Natural resources and environmental management significantly affects pastoralists and other livestock keepers who live in drylands that cut across ecosystems. In such systems, wildlife and livestock move in and out of parks and community-protected areas with upstream-downstream effects along watersheds. How to incorporate these realities in an ecosystem management approach at a large scale is complex and not well understood because it …
A number of approaches have been adopted towards conservation of natural resources with a view of ensuring environmental sustainability especially in areas where crop and livestock agriculture are dominant sources of livelihoods. Some of these approaches include Payments for Ecosystem Services (PES), which represent a market based conservation approach with an incentive attached to it. A new study explored the extent to which three market-based conservation schemes in Kenya integrate gender in design and implementation.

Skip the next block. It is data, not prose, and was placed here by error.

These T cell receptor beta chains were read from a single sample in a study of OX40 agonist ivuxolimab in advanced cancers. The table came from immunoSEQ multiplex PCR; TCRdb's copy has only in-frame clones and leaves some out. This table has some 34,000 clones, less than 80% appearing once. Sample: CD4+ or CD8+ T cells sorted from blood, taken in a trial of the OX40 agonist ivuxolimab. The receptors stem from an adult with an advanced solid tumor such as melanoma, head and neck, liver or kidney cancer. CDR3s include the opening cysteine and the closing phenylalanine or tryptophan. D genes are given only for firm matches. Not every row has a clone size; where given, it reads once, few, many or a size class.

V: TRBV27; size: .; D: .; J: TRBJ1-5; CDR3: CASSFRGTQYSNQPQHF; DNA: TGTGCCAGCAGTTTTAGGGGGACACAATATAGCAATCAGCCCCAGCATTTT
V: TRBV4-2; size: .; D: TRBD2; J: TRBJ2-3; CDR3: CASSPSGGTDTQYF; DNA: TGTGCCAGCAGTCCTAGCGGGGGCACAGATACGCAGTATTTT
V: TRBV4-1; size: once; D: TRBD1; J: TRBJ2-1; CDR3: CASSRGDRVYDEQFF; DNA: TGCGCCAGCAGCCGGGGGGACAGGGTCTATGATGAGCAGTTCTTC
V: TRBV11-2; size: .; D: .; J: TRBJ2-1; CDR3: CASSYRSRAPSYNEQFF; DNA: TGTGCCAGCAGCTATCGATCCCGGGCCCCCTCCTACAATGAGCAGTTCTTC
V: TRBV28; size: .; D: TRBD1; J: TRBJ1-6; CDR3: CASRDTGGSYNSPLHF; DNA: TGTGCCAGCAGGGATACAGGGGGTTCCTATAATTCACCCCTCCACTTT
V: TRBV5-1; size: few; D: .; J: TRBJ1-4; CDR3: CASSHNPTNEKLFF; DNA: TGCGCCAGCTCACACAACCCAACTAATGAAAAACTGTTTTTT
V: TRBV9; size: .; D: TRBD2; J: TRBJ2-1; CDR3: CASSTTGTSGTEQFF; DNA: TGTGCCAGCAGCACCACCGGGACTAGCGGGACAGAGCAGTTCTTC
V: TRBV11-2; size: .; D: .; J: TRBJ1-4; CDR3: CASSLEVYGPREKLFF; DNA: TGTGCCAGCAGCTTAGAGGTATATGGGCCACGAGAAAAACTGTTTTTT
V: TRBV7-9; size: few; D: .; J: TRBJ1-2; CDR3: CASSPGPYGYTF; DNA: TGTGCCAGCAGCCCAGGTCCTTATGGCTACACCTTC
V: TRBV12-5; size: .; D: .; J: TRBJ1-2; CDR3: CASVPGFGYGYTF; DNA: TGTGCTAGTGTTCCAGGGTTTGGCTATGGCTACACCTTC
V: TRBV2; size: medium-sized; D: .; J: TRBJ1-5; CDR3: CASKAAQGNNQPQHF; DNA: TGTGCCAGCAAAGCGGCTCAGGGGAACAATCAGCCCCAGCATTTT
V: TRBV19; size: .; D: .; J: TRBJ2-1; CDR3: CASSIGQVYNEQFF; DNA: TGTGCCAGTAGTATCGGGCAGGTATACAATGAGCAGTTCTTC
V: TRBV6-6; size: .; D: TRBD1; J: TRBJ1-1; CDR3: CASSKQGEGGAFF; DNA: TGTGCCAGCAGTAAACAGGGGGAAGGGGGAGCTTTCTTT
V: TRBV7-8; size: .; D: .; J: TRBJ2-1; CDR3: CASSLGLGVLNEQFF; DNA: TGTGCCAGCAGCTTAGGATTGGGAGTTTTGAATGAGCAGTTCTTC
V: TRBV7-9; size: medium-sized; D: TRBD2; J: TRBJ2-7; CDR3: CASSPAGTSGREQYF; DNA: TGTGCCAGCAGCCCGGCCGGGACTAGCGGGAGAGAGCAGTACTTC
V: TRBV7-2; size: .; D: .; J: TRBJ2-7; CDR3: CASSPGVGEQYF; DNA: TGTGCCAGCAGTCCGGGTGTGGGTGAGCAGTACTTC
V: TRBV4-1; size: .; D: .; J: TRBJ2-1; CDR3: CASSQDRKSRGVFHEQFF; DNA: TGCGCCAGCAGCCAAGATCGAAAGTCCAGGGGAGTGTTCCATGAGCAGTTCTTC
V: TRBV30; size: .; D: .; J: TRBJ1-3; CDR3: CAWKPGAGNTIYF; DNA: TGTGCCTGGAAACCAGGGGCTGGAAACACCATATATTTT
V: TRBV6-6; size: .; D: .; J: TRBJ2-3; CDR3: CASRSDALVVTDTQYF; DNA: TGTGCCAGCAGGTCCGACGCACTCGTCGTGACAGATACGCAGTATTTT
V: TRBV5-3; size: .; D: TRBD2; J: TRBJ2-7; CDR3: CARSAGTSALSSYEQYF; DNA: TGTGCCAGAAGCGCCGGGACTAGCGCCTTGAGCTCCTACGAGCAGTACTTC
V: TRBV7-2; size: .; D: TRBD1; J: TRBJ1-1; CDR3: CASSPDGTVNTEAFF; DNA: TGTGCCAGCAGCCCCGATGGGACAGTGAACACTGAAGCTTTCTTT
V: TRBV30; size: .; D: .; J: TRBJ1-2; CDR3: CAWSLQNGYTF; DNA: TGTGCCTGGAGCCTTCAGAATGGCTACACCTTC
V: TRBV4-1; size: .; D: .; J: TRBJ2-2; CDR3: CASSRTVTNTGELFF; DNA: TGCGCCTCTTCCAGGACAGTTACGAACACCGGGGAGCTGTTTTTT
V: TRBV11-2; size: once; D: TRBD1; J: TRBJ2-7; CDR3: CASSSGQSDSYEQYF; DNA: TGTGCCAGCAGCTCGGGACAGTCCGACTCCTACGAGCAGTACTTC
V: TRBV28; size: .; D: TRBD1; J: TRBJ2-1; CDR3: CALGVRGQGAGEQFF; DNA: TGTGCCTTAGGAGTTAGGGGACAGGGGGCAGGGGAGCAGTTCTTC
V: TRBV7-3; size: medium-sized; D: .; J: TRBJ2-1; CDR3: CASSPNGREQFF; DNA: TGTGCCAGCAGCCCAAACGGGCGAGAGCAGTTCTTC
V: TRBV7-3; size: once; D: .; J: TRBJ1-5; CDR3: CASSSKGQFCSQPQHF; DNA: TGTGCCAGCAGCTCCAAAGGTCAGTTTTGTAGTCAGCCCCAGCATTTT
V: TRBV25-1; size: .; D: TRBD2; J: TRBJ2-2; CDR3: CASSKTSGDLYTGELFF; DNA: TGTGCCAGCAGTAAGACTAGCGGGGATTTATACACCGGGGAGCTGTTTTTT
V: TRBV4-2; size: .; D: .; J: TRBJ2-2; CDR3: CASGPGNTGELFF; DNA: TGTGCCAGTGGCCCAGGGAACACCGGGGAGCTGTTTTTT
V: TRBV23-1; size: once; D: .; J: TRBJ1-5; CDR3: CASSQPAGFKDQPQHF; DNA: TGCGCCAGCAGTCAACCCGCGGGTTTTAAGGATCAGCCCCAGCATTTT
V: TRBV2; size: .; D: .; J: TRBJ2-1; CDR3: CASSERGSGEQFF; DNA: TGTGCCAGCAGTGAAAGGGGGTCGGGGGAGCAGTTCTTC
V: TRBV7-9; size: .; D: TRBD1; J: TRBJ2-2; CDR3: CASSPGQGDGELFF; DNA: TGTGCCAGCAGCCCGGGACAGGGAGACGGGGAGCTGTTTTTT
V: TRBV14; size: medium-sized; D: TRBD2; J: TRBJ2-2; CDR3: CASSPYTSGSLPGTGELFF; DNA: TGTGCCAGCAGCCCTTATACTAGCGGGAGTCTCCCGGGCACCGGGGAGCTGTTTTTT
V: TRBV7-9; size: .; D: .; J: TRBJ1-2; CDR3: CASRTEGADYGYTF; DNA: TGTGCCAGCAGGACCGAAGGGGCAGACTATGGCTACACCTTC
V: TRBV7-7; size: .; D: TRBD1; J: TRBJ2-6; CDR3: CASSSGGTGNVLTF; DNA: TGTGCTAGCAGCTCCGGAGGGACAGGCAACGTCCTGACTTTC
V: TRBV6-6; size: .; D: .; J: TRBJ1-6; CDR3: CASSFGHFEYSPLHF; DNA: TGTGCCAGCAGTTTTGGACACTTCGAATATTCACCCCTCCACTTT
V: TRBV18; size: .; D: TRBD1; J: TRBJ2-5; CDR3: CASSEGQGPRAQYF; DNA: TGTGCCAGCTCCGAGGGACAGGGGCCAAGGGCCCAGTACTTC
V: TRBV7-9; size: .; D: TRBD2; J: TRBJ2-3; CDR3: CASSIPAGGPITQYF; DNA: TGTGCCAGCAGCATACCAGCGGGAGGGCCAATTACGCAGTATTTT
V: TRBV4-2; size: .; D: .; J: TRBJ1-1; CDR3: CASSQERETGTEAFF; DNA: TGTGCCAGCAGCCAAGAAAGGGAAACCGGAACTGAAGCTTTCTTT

Fiona Flintan, a rangelands governance scientist with the International Livestock Research Institute (ILRI) gives us an insight into her work and what needs to be done make rangelands secure for local users and build resilience
At the recent ‘2020 resilience’ event in Addis Ababa, scientists from the International Livestock Research Institute (ILRI) organized a side event on ‘measuring and evaluating resilience in drylands of East Africa.’ Panelists from ILRI and the World Agroforestry Centre (ICRAF) shared findings on ways to measure and evaluate resilience.
Assessing human well-being must be an integral part of assessing resilience. Plenty of evidence suggests that pastoralism remains an economically viable use of much of East Africa’s drylands